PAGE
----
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Blasphemy is one of those sins that has almost become a joke. When someone disagrees with either a very popular opinion or mocks something that another person greatly enjoys, there is a jokingly horrified exclamation of “blasphemy!” In fact, most people are only peripherally aware that true blasphemy is a sin at all. Rather like heresy, the actual meaning of blasphemy has been forgotten over time in the West. 

The word “blasphemy” has a very different definition today than it did in biblical times. Today, blasphemy is defined as any utterance that insults, mocks or is irreverent towards a deity or religion. Some argue that a remark only counts as blasphemy if it insults the actual deity or is deliberately offensive toward a religion’s followers. Still others claim that for a remark to be truly blasphemous, it must be made by a member or former member of the religion that is being insulted. Coming from a religious outsider, the comment is merely rude or insulting as the outsider cannot be certain that their insult will truly strike the religion’s beliefs. An insider, however, knows where to hit to make it hurt.

As is the case with a number of Christian teachings, the modern definition of blasphemy is often retroactively applied to the teachings found in the Bible. There are, however, innumerable problems with placing a contemporary concept on ideas that are multiple millenniums older. This is especially problematic with blasphemy as blasphemy against the Holy Spirit is seen in Christianity as the only mortal sin. Anything else can be forgiven except that. 

If blasphemy is any irreverent remark made about a religion, many Christians are naturally terrified that they have accidentally committed the one unforgivable sin. Did that stupid joke they made after a few too many drinks and a long week really damn their soul for the rest of eternity? Have they blasphemed the Holy Spirit without realizing it? The broad definition of blasphemy in the modern world leaves a great deal of room for accidental blasphemy. The biblical concept of blasphemy, however, is quite different.

The word “blasphemy” is found throughout the Bible. There is, however, no Hebrew equivalent. The English word “blasphemy” is based on the Greek blasphem meaning “to slander” or “to injure.” When looking at non-Greek manuscripts, the phrases that are usually translated as “blasphemy” involve words such as qalal or “curse,” gadap or “revile” and herep or “despise” when the object of the verb is God. In those cases, the curse was drawing the holiness and integrity of God into question. Blasphemy was something that threatened the fabric of the religious community, not a slightly off-color remark made after too many drinks on New Year’s Eve. 

Interestingly, blasphemy in the Bible does not refer only to a person’s words. Modern concepts of blasphemy involve almost solely the idea of speech. Biblical blasphemy, however, also includes a person’s actions. A person who deliberately insults God in speech is seen as much the same as someone who deliberately and willfully flouted God’s commandments. For example, David’s use of his position as king to rape Bathsheba and murder Uriah are sometimes translated as blasphemy.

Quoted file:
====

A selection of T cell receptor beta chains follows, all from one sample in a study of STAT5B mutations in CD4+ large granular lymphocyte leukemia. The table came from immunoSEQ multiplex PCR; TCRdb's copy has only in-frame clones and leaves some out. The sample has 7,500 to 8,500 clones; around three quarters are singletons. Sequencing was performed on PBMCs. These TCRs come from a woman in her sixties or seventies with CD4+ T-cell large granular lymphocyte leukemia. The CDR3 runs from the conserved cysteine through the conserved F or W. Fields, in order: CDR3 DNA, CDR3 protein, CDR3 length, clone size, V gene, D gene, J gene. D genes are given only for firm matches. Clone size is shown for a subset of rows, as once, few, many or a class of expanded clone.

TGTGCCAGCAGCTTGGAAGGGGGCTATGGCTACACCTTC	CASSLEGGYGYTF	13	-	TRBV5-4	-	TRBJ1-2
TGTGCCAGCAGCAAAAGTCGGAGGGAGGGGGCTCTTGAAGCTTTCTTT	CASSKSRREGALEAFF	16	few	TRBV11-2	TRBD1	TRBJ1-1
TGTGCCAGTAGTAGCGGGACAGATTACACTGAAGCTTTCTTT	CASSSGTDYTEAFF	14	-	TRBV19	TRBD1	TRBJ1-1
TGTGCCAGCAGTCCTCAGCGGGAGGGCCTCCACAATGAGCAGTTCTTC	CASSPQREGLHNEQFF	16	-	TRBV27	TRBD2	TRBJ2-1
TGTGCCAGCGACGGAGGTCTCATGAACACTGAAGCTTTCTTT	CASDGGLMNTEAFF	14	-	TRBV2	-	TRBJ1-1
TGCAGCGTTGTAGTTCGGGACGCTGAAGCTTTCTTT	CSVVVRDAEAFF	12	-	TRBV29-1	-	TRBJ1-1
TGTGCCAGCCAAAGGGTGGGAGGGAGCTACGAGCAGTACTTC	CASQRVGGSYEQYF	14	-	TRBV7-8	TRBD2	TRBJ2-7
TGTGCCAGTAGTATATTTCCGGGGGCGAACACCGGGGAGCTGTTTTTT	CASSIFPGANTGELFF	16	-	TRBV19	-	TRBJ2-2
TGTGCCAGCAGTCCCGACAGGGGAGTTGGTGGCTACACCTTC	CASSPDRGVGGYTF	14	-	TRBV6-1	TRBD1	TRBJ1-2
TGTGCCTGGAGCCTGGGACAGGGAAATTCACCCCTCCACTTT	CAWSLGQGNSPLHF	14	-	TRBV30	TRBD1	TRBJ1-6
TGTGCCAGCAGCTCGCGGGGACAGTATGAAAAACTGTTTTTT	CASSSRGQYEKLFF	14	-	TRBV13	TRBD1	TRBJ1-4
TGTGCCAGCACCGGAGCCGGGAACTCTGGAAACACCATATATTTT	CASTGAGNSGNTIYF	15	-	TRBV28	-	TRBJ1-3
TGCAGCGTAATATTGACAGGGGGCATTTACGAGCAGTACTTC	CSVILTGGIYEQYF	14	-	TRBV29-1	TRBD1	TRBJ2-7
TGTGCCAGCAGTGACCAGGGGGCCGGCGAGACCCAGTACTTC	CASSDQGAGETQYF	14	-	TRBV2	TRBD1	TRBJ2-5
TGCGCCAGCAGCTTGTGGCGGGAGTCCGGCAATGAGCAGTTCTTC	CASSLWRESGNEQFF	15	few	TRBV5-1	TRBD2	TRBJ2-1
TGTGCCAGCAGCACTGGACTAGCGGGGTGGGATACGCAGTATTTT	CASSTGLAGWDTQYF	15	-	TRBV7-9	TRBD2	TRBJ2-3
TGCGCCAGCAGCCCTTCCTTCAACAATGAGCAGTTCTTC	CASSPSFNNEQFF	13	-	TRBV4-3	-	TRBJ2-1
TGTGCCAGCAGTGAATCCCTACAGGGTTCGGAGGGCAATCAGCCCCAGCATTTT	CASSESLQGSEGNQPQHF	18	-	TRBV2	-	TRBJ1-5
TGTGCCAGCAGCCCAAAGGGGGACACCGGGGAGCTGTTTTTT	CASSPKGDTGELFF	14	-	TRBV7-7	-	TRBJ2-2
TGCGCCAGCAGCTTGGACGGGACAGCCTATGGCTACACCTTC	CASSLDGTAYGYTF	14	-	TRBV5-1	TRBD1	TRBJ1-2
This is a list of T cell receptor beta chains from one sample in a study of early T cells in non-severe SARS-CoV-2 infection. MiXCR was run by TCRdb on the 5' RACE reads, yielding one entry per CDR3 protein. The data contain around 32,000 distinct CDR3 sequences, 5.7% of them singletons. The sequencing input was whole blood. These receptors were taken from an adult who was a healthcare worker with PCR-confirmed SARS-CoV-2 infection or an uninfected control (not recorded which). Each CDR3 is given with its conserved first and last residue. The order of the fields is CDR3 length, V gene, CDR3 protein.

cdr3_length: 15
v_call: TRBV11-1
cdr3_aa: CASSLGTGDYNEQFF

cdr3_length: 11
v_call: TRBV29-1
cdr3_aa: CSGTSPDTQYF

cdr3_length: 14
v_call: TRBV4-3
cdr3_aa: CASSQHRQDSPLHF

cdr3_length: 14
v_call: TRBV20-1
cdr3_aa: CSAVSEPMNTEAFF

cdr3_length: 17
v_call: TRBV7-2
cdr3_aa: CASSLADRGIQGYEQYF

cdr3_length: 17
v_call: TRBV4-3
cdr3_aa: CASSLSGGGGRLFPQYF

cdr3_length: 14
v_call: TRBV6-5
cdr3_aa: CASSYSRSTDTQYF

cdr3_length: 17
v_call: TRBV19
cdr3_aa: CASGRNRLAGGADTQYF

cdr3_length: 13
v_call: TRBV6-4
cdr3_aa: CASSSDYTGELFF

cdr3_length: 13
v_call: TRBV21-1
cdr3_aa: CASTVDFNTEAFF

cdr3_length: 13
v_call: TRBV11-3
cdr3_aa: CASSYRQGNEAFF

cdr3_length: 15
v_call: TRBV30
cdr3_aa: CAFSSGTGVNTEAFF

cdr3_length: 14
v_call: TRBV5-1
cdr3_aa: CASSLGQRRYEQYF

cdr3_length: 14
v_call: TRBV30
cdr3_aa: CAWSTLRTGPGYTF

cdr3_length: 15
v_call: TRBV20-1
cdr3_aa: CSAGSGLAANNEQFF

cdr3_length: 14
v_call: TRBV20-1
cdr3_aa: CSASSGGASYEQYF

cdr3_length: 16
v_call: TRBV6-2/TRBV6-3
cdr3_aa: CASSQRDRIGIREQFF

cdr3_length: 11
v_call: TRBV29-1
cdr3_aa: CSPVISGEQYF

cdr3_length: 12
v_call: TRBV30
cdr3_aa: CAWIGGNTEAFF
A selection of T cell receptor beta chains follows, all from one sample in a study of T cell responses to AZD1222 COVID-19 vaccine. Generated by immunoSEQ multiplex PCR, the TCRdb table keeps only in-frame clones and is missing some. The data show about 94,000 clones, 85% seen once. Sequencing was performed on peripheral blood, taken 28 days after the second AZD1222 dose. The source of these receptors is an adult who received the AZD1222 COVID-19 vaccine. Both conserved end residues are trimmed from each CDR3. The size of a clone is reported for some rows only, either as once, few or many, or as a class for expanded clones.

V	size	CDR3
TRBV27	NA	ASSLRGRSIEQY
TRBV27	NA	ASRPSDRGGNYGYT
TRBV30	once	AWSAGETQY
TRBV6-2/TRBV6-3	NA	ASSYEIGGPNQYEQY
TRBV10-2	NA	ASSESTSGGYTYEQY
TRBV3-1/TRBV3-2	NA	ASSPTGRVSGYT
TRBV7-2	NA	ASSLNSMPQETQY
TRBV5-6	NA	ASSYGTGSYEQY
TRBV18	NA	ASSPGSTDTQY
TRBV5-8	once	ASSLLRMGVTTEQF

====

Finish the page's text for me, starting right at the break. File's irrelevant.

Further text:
Unfortunately for Christians, what counts as blasphemy is something of a source of debate. Likewise, the definition of what precisely is the unforgivable sin is also debated. Some people argue that intentional rejection of the Holy Spirit is the mortal sin. Others argue that would mean that conversions are impossible. Only Christians believe in the Holy Spirit. All other religions reject it. If there is no forgiveness or redemption for rejecting the Holy Spirit, then no one from any other religion could ever convert to Christianity. This flies in the face of the Gospel, the Great Commission and the many converts that Christ Himself won during His time on earth. Others believe that the mortal sin is knowing, deliberate and malicious insult toward the Holy Spirit while aware of the price of the sin. In this line of thinking, the mortal sin is knowing God and rejecting Him anyway. For better or for worse, there is evidence both for and against this idea in the Gospels as well.

Ordinary blasphemy is a bit easier to define using both tradition and examples found in the Bible. While one could argue that bad jokes do technically fall under the category of blasphemy, Scripture seems to favor the idea that blasphemy requires some preexisting knowledge that what a person is doing or saying is wrong and in some way insults God. To go back to the example of David, David was loved by God and in his position because of God’s favor. David then used what God had given him to break God’s commandments. Similarly, when a Christian curses God, they do so knowing that they are in the wrong, but they do so anyway. They know that they are both wrong in their actions and incorrect in their words, but they say it anyway. This is still not considered to be a mortal sin, but is sinful.

Blasphemy becomes something of a fuzzy grey area when it comes to drawing the line between where blasphemy ends and another sin begins. If deliberately acting against God is blasphemy, then would it not be true that almost any sin would be, by definition, blasphemous? There is no single answer to this question, but the best way to draw the boundaries of blasphemy would be to go back to the sins that would later be defined as blasphemy. Judging by the original Hebrew Old Testament, blasphemy involves cursing or reviling God. It implies acting or speaking with knowledge and with malice. As such, that joke you thought was funny may not edge into blasphemous territory, but it would probably be better to avoid retelling it in the future. Even if it is not blasphemous, learning to think before speaking is only ever helpful.